Oganesson, element 118

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Oganesson, element 118

Oganesson, known as Og on the Periodic Table, is element 118. It is the last element on the table. For now, at least. Oganesson is a synthetic chemical element, meaning that it was made by people, not nature, so it is very rare. Oganesson grouping upon the Periodic Table is group zero, also known as group eighteen. The elements that make this up are known as the noble gases. The Noble gases are, nonflammable, colorless, tasteless, and odorless. These elements are on the far right of the table.

Oganesson was first synthesized at the Joint Institute for Nuclear Research in Dubna, Russia, in 2002, by a team of Russian and American chemists. In December of 2015, It was finally recognized and proven to be one of the four new elements by the Joint Working Party of the international scientific bodies IUPAC(International Union of Pure and Applied Chemistry) and IUPAP(International Union of Pure and Applied Physics). Even still, it was formally named almost a year later on November 26, 2016. The name was in honor of a nuclear physicist, with the name of Yuri Oganesson. His element is one out of the only two who were named after a person during their lifetime. The other was Seaborgium. Yuri is also still alive today, though, while Glenn T. Seaborg has already passed.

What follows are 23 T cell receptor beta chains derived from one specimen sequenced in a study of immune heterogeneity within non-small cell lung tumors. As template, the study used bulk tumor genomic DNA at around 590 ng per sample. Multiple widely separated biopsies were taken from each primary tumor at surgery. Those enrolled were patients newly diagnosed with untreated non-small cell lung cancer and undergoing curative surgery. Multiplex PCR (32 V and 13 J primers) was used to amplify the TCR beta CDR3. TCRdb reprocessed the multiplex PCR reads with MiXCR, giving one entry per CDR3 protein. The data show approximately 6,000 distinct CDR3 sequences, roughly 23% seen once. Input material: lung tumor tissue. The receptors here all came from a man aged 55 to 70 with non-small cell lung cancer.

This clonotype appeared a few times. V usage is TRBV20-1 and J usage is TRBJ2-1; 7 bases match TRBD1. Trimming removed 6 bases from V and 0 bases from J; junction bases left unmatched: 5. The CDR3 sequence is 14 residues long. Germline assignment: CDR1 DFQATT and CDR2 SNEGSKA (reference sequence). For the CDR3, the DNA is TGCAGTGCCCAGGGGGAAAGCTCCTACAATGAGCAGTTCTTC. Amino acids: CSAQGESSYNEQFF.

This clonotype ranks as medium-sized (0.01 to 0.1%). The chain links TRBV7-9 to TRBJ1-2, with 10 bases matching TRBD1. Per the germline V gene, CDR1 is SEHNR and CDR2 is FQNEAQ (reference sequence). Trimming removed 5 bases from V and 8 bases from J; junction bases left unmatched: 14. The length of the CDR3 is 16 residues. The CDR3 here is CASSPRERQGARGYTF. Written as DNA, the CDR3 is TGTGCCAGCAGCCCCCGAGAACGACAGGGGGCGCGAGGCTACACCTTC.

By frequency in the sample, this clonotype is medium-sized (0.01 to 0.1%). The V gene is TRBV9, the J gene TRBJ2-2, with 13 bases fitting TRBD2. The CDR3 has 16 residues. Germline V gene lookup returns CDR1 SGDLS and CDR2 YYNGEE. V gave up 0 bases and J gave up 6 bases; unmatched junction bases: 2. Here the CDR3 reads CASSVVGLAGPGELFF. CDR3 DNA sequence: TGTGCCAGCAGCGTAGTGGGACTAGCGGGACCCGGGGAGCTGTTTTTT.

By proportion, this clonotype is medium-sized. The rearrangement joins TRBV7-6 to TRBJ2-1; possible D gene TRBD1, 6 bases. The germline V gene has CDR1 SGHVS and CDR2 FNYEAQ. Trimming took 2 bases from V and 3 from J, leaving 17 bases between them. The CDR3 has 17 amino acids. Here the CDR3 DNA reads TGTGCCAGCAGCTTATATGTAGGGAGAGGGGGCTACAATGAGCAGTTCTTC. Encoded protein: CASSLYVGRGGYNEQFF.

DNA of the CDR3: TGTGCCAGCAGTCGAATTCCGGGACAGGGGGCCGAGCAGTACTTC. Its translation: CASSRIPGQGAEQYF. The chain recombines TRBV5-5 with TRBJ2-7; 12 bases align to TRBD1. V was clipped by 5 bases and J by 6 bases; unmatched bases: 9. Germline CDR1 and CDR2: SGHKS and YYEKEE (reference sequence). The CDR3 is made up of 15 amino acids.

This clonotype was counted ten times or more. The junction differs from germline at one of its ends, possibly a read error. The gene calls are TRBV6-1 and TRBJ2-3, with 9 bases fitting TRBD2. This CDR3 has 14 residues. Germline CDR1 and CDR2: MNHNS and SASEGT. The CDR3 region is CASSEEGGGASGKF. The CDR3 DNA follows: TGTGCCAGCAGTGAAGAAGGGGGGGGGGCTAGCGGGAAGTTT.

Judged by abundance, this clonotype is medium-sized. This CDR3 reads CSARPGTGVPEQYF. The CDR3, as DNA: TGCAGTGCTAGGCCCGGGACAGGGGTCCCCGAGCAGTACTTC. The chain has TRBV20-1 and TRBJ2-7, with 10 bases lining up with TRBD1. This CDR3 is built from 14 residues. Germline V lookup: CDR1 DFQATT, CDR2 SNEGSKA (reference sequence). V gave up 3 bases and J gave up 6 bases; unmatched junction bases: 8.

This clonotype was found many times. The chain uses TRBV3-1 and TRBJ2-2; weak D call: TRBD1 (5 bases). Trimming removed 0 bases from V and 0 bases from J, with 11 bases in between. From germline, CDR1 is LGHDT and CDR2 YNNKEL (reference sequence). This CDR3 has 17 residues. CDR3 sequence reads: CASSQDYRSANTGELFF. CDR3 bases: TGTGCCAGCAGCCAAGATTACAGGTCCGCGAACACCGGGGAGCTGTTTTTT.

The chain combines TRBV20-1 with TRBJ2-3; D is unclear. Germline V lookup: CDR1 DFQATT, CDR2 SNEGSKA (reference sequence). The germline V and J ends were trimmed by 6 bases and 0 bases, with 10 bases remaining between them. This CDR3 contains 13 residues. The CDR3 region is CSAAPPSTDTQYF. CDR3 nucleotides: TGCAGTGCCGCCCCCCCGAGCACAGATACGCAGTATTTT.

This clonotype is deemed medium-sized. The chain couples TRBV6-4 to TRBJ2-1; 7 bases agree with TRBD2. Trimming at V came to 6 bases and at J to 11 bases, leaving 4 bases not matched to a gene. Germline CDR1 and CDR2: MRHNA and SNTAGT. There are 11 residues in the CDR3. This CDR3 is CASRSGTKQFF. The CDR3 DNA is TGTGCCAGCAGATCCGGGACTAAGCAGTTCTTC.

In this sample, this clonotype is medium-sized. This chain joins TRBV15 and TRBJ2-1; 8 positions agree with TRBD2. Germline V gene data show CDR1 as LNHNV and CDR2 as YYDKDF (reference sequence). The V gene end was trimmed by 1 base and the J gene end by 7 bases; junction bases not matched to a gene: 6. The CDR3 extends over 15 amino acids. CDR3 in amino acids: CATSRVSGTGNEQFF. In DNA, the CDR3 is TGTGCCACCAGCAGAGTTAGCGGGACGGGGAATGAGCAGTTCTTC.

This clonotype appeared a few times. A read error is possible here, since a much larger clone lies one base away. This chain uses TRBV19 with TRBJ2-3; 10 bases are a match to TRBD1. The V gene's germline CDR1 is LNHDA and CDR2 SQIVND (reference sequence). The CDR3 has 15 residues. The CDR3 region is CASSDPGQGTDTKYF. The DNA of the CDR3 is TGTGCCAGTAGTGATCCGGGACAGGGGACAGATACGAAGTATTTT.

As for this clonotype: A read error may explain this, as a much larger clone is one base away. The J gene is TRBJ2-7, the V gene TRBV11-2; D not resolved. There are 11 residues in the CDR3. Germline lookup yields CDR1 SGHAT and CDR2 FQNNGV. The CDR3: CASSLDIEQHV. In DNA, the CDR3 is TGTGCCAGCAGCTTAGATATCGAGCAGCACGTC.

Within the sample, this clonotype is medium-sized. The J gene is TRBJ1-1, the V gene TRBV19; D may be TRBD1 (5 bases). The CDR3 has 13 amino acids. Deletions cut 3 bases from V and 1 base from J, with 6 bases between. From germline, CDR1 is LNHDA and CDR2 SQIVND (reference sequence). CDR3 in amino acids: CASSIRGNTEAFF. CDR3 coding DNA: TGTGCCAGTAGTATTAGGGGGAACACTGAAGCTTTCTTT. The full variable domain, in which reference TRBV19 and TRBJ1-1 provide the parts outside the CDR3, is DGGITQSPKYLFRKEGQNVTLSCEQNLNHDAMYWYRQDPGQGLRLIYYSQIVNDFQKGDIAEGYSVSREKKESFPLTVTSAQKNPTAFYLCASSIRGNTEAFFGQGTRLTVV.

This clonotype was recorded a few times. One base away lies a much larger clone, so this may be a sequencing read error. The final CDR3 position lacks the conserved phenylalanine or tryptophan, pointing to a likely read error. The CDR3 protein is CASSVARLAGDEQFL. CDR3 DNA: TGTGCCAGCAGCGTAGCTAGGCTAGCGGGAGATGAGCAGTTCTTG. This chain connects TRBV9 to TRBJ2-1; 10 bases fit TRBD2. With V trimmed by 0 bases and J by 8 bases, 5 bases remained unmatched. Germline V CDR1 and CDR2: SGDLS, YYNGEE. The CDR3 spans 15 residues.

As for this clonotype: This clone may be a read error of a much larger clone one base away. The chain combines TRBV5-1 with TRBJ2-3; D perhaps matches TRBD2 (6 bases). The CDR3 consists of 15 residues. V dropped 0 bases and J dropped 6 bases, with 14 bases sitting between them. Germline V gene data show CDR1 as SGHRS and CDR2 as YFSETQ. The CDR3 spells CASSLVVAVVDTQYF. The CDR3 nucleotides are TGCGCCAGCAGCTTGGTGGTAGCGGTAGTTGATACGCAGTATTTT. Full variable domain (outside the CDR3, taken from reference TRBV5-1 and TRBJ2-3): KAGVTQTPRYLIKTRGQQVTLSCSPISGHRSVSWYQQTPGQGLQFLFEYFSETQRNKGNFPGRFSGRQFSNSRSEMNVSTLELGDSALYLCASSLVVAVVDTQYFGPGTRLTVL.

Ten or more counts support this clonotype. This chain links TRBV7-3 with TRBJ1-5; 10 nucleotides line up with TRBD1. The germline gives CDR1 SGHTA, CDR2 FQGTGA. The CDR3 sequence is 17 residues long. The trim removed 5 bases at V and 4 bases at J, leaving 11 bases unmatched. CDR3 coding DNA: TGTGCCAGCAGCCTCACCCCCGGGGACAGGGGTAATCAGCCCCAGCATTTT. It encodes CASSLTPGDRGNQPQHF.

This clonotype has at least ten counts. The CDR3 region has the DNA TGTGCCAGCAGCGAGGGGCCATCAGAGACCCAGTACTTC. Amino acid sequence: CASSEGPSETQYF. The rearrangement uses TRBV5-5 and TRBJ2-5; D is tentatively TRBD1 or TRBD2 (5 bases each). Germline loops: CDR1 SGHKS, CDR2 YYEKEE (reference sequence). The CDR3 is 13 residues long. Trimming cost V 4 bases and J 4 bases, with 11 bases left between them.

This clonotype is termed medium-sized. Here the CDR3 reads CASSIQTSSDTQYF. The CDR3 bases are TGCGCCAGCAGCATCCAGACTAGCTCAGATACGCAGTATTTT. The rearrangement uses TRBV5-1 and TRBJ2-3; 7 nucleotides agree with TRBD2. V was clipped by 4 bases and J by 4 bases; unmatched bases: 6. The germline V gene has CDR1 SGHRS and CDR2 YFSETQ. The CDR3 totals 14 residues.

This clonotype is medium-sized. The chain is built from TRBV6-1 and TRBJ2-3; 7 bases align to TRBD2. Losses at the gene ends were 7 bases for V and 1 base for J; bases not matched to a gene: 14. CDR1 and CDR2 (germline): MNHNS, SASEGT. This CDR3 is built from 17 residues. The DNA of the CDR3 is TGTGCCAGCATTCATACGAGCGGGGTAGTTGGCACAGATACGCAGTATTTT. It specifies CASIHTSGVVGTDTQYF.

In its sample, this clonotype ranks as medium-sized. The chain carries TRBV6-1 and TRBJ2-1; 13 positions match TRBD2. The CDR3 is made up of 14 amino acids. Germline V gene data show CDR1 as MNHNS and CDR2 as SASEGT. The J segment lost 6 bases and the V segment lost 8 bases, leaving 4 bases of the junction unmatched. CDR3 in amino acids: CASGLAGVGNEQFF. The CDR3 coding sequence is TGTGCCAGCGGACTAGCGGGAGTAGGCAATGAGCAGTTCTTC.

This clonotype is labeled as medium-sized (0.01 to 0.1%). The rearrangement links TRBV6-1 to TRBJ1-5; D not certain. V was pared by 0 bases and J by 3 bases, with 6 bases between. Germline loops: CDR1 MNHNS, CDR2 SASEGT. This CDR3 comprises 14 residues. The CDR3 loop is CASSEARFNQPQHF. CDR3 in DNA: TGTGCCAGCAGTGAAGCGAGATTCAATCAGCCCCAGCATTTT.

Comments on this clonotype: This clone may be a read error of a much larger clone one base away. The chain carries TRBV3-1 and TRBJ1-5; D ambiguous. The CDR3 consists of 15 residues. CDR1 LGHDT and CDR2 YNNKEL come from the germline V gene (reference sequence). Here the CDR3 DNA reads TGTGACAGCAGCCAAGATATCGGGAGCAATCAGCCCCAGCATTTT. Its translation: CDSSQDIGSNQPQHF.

Oganesson has the highest atomic number, 118, and has the highest atomic mass of all the elements. The radioactive Oganesson atom is very unstable, and only five(maybe six) atoms of the nuclide Og have been detected since 2005. Although this allowed very little characterization, there are many theories about the fact that Oganesson could be the only reactive element out of the noble gases, and the only synthetic one, too. ℼ

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